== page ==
Grantland logo

We Went There: Candace Parker Wins WNBA MVP Before the Sparks Fall to Mercury

Mercury-Sparks Game 1 - Patricia Lee/Grantland

The management at my apartment complex guaranteed that I would have a good time Thursday night. They offered each resident complimentary tickets to Game 1 of the Sparks-Mercury Western Conference semifinals. Being a huge sucker for free sporting events and grabbing desperately for any reason to avoid doing the dishes sitting in the sink, I knew I had my night planned out for me.

A friend and I made our way inside, grabbed some nachos, and headed to our seats. Section 105? Row F? As in … floor? The closest I had sat prior was the second level, where everything on the big screen is much clearer than the action on the court.

I walked in just as Candace Parker was announced as the league’s MVP. I took a look at the roster and saw more than a few familiar names. As someone who covered Duke’s women’s basketball team in college, the names Lindsey Harding, Alana Beard, Nneka Ogwumike, Kristi Toliver, Brittney Griner, and Krystal Thomas all brought back a feeling of nostalgia and pride.

Mercury-Sparks Game 1, photo 2 - Patricia Lee/Grantland

Seeing Griner was an experience in itself. The first and only time I had seen her play in person was in the spring of my freshman year at the NCAA Tournament in Memphis. It was her first year, too, and I remember being slightly unimpressed, thinking, With her build, why shouldn’t she dominate? Since then, I’ve followed her trajectory from freshman phenom to highly regarded prospect, and read the espnW/ESPN The Magazine profile of her with extra interest. She still seemed to be the slightly awkward yet dominant teenager I had watched at the FedExForum. Sure, her moves were more aggressive and flashier, but she was a little underwhelming. She had the same foul-trouble problems as before, and seemed distant and disaffected, something I had noticed then, too. It was a weird sort of déjà vu mixed with “I told you so,” with a little sad disappointment to boot. It was odd and strange and slightly relieving all at once, a sort of reassurance that hey, she might be way more accomplished than I’ll ever be, but three and a half years out, we’re both still adjusting to real life and slowly discovering who we are as people. It felt serene in an almost creepy, meta way.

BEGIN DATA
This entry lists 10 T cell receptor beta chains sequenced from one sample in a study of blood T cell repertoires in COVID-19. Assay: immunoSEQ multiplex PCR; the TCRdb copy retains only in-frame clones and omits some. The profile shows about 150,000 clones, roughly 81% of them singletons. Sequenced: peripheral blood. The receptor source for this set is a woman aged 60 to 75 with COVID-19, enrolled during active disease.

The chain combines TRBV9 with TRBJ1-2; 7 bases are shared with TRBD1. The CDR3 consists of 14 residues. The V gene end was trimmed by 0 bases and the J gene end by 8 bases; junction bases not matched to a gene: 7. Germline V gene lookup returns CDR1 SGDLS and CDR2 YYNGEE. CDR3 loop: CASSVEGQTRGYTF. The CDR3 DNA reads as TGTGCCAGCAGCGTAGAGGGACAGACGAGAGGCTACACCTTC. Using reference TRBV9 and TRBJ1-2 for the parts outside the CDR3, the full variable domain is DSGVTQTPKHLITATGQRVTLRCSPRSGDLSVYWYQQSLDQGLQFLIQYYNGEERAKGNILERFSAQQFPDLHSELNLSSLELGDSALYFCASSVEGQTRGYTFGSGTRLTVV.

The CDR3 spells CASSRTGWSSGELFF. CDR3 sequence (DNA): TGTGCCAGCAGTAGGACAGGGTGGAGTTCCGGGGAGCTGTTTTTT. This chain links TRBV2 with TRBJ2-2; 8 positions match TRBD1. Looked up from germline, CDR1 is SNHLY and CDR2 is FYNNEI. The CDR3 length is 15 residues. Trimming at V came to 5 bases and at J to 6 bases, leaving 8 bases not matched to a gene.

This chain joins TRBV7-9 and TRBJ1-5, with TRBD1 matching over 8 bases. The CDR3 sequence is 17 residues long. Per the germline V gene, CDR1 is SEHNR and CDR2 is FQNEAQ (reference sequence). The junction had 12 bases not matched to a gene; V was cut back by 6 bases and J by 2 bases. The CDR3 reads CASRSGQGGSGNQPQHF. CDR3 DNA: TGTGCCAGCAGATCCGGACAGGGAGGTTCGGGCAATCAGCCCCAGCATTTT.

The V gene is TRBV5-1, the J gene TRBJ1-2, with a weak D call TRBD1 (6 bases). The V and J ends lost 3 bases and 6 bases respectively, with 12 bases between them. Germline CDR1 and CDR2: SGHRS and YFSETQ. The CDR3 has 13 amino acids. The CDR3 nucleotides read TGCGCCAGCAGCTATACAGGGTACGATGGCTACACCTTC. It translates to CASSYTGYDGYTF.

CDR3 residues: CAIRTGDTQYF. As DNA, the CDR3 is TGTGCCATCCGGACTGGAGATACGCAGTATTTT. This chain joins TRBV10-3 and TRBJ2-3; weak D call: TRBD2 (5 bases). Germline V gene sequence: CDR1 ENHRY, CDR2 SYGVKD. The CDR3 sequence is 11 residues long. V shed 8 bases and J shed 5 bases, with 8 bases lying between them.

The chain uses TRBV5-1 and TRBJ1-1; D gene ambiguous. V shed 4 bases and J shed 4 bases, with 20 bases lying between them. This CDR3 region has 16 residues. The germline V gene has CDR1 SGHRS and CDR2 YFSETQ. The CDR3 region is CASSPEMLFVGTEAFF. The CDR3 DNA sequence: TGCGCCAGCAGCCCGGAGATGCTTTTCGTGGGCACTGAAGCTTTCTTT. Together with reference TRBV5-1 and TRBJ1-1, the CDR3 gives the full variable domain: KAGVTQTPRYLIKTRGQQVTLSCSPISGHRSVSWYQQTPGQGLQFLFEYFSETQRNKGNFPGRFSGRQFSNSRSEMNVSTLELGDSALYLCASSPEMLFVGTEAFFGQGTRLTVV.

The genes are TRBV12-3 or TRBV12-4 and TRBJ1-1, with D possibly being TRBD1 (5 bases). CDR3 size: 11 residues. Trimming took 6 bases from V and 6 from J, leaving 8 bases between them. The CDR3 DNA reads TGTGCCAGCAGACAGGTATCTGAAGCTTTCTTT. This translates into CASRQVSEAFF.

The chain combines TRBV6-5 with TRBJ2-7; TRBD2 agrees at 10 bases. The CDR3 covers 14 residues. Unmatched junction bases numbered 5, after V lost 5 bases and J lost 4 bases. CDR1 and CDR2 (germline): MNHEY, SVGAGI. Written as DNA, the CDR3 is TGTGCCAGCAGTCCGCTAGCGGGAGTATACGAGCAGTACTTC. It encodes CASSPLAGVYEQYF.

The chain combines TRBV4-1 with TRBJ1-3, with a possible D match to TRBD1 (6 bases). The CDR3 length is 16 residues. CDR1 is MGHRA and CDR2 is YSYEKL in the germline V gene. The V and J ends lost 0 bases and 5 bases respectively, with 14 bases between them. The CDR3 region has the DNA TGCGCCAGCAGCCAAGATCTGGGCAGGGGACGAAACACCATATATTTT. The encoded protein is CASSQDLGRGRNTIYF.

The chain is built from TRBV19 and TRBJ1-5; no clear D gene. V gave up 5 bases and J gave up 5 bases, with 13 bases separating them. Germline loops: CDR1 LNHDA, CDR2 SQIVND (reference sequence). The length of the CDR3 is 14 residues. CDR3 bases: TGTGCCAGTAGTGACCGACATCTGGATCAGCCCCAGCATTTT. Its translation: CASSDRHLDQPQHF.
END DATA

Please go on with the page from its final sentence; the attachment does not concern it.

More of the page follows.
I didn’t have too much time to reflect on all of this, though, because the Sparks were starting to light up the arena, and DJ Mal-Ski was busy asking us to clap our hands, yell, “DE-FENSE,” and do the Macarena. I quickly adjusted to fan mode and danced awkwardly to Cali Swag District during timeouts while waving my arms desperately for a free T-shirt. I spotted Shelden Williams and excitedly clapped for Derek Fisher, Floyd Mayweather, and Lisa Leslie when they were interviewed.

Shelden Williams at Mercury-Sparks, Game 1 - Patricia Lee/Grantland

The fan in me didn’t take long to come out, and I soon began using the too-familiar “we” for a franchise I had decided to make my own 12 minutes before. I bemoaned the Sparks’ defense, grumbled at ill-advised jumpers, and shot death glares at Diana Taurasi and Candice Dupree.

I had gone from about a 2 to an 8 on the investment scale, and by the time I realized I was yelling about charges and turnovers and again, defense, it was too late. The Sparks were rapidly falling, Taurasi’s shots kept falling in, and the fans were ready to slowly fall out. A five-point halftime lead turned into an 11-point loss, and when that final buzzer sounded and they asked for the crowd to turn up again for a (possible) Game 3 at home, I grabbed my stuff and turned away from what ended up not being the happy ending I had hoped for.

Stepping outside of the Staples Center to face Gretzky, Magic, and Kareem, though, I realized the experience wasn’t half-bad. In fact, it was quite the opposite. And hey, who can argue with a guaranteed good time when that includes an introspective moment and a free T-shirt?